‘We wish that we could put you out of business’: Governor visits Centralia domestic violence organization


About one in eight Washingtonians have reported being the victim of spousal violence, with injuries most common among females between the ages of 25 and 64 years, households with a below-average yearly income and those without a college degree.

During a visit to a domestic violence advocacy organization in Centralia Friday afternoon, Gov. Jay Inslee Inslee recalled one such incident.

“To see this was so traumatizing, even just to watch,” Inslee said.

Inslee recalled leaving the Yakima County Fairgrounds roughly “20 or 25 years ago.” Walking to the car, with no one else around, Inslee and his wife, Trudi, observed a vendor strangling a woman inside a food cart.

While Trudi ran to a payphone to call the police, the governor attempted to intervene, though he opted to “try a different tactic” after observing the knives in the food trailer. Only after Inslee ordered food, did the vendor release the woman and demand she prepare it.

“I just remember I was ashamed of my gender,” Inslee said Friday. “Not only was he strangling her, but he asked her to get off the floor and serve.”

According to Inslee, the perpetrator was arrested at the scene.

Sitting next to First Spouse Trudi Inslee, Inslee recalled the incident to staff at Hope Alliance, an organization that assists survivors of domestic violence and sexual assault. A 24/7 organization, Hope Alliance offers medical and legal advocacy and operates a 15-bed domestic violence shelter.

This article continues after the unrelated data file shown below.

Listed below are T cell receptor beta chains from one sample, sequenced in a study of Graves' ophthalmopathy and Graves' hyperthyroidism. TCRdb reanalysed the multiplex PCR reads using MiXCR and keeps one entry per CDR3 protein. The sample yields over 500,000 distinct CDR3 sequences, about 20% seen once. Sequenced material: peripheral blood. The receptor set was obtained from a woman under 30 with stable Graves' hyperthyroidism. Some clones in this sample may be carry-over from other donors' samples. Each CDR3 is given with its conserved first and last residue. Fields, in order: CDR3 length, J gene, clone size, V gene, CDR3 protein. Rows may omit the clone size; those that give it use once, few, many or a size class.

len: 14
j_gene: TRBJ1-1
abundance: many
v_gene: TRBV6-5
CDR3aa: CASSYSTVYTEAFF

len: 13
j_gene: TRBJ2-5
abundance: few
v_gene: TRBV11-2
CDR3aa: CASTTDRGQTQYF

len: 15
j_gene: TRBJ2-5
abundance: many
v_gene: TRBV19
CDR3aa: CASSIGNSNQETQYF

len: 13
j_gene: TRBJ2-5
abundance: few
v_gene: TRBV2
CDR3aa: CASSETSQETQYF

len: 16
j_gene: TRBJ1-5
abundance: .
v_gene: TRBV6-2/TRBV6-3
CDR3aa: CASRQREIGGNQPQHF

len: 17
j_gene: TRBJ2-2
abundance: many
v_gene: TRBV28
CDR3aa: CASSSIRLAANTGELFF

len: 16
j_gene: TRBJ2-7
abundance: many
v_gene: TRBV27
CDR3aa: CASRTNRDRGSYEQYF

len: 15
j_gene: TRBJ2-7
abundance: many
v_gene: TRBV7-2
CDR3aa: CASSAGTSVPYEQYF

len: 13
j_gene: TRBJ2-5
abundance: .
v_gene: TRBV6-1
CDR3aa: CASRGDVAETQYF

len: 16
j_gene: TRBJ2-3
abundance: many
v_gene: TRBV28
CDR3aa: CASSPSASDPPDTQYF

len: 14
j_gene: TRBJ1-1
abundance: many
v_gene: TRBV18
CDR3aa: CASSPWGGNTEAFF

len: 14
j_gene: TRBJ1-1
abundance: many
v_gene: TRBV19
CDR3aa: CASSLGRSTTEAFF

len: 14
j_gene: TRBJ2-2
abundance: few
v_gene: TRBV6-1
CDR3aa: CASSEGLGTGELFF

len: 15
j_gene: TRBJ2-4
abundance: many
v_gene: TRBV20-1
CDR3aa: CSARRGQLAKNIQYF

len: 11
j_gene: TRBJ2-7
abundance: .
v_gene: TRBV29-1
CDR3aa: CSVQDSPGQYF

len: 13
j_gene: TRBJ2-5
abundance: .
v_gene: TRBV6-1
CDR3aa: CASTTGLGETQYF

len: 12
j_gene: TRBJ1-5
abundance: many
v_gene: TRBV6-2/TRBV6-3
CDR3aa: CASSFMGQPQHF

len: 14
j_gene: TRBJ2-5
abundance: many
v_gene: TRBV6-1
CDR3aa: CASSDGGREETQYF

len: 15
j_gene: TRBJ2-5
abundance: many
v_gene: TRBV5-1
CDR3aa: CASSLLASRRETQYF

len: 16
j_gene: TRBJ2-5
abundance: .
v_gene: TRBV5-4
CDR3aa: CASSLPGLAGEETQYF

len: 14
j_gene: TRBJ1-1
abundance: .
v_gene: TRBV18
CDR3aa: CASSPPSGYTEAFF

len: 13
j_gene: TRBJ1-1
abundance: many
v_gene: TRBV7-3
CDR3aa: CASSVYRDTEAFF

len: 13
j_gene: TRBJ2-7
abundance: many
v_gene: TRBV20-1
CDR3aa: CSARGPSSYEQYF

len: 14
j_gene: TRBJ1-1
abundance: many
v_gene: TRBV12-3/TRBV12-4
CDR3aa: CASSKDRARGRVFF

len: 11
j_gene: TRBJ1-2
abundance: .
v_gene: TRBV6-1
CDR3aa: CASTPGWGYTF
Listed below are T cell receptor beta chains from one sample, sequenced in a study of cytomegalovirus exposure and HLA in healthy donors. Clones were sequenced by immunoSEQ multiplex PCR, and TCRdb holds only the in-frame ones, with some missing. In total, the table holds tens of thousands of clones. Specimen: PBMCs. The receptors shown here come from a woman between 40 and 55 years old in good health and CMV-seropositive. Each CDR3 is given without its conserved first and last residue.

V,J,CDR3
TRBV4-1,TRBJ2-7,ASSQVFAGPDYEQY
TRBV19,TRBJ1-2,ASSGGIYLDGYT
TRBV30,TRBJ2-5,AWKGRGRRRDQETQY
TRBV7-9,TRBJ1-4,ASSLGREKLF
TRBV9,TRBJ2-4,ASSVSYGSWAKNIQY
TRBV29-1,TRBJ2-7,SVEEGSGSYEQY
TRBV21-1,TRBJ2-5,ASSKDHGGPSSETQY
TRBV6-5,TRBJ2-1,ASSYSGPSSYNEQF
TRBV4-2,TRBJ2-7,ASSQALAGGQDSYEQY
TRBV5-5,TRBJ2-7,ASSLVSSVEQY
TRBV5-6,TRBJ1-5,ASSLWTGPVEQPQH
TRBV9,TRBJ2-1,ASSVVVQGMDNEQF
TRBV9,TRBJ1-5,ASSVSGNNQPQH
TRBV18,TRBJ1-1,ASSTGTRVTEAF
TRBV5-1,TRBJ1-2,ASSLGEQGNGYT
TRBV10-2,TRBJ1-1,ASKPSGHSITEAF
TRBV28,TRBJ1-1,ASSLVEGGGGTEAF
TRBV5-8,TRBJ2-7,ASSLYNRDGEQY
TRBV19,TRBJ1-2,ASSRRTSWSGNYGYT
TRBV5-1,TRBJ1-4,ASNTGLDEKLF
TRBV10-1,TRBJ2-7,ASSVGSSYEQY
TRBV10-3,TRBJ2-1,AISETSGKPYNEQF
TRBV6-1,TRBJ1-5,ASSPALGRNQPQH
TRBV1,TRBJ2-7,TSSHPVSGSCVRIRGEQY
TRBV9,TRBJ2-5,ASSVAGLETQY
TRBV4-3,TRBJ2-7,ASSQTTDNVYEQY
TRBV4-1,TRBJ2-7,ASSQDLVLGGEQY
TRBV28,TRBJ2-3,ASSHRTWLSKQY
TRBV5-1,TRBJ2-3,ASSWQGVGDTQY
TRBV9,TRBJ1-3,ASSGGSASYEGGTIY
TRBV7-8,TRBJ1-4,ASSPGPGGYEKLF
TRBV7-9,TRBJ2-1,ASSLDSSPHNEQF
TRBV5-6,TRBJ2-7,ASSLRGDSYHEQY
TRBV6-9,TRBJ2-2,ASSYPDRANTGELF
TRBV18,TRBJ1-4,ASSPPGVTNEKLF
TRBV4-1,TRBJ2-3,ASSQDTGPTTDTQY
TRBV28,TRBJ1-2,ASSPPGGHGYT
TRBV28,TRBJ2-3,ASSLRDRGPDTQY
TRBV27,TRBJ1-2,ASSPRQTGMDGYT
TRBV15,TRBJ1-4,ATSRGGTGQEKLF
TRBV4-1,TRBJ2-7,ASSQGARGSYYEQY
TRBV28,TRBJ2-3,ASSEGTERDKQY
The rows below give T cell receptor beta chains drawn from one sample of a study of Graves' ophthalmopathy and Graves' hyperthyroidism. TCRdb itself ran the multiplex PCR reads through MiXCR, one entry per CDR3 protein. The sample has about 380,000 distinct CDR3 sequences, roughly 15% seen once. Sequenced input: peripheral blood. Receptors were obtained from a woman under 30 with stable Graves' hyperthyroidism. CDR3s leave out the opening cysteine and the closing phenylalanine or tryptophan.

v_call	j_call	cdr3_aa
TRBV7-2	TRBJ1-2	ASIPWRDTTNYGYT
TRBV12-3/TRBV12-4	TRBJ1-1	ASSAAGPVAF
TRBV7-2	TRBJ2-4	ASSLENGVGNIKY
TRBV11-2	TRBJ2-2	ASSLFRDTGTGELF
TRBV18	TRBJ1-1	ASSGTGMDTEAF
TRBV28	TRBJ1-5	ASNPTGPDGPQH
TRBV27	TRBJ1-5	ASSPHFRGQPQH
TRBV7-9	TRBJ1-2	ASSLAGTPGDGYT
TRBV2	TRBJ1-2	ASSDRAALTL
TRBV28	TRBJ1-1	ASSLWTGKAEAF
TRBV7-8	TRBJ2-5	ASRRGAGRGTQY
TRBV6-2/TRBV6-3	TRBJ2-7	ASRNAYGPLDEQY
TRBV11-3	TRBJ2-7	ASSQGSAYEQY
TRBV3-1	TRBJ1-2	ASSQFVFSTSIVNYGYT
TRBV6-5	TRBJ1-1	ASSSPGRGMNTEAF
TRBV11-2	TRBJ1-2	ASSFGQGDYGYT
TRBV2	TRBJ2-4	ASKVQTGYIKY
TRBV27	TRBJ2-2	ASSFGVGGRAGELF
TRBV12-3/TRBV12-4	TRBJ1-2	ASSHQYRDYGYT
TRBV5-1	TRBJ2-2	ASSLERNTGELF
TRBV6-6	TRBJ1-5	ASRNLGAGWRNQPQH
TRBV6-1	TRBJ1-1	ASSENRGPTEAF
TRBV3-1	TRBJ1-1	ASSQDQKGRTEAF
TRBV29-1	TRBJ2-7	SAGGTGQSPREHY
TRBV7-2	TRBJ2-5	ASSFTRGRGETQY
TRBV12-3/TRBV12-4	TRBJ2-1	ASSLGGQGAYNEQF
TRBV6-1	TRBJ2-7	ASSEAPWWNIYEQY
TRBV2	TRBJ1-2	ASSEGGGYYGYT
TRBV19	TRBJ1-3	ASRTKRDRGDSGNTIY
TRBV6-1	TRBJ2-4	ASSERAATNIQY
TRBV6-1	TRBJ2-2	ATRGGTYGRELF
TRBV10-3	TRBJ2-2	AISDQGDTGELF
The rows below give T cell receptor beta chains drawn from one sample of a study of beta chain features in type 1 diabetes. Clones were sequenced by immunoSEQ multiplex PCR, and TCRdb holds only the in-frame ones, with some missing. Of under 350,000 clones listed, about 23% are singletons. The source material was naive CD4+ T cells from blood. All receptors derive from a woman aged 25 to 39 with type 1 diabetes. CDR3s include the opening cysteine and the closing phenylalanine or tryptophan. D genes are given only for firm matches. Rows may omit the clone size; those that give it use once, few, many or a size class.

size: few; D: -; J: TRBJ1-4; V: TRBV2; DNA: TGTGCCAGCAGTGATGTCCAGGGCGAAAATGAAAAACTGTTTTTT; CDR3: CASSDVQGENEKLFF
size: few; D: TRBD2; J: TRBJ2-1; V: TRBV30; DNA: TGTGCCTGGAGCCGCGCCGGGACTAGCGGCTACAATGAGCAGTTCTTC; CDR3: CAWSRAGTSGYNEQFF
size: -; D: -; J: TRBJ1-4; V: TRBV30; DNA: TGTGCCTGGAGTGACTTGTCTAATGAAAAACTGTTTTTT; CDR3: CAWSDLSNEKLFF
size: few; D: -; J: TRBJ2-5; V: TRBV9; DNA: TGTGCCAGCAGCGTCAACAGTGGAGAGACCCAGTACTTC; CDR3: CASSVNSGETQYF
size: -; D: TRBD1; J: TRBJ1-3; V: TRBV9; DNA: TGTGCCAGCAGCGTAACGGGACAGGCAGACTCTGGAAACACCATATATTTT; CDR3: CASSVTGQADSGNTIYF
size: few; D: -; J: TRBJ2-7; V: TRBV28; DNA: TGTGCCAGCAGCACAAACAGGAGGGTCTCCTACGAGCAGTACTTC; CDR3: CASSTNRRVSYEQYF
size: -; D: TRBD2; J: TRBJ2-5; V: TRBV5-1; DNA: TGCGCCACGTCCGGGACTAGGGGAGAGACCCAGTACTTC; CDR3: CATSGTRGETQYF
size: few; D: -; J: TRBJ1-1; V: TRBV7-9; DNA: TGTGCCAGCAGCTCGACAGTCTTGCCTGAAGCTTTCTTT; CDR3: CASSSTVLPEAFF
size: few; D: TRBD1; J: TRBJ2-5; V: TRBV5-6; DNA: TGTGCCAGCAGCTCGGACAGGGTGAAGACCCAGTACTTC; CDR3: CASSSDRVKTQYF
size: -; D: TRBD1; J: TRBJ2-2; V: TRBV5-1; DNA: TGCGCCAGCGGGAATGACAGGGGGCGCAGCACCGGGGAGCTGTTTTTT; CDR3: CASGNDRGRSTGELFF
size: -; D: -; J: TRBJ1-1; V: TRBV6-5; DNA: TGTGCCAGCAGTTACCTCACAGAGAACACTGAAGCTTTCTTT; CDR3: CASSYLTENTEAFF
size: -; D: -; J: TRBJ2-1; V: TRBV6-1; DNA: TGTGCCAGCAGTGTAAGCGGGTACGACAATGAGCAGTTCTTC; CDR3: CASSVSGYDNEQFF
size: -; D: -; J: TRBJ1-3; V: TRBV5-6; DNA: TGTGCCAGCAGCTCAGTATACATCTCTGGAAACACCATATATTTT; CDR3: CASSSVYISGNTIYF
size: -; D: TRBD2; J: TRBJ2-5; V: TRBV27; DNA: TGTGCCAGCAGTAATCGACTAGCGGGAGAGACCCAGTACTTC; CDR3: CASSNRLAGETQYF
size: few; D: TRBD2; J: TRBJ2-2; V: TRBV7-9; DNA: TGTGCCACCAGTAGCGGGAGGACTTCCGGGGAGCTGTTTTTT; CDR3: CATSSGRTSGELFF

“It’s hard to, I think, fathom the level of violence that goes on,’ Inslee said. “It’s so abnormal in some families and too common in others.”

There the governor said Trudi, who advocates for programs and organizations that aid victims of sexual assault, domestic violence and trafficking, is a “full-time lobbyist” for the cause. As first spouse, Trudi has worked to strengthen gun restrictions and other protections.

Last session, the legislature passed House Bill 1715, which expanded training for cops and judges and toughened requirements on suspects to surrender weapons, among other protective measures.

In the current session, Inslee touted House Bill 1902, which Trudi testified in support of during a Jan. 16 hearing in the House Civil Rights and Judiciary Committee.

“We all know that we do know the names of the victims of gun violence. We do not know the names of the people we have saved by preventing gun violence,” Trudi said during the hearing.

If passed, the bill would implement a permitting system to purchase a firearm and would specify standards for firearms training.

“We think that by having some rational, common-sense training, it can help people to … think about firearms in a serious way, in a common-sense way,” Inslee said. “We hope that that bill can get through, we hope.”

At the roundtable, the Inslees talked about the issues that plague the judicial system, which can result in a lack of adequate support for victims.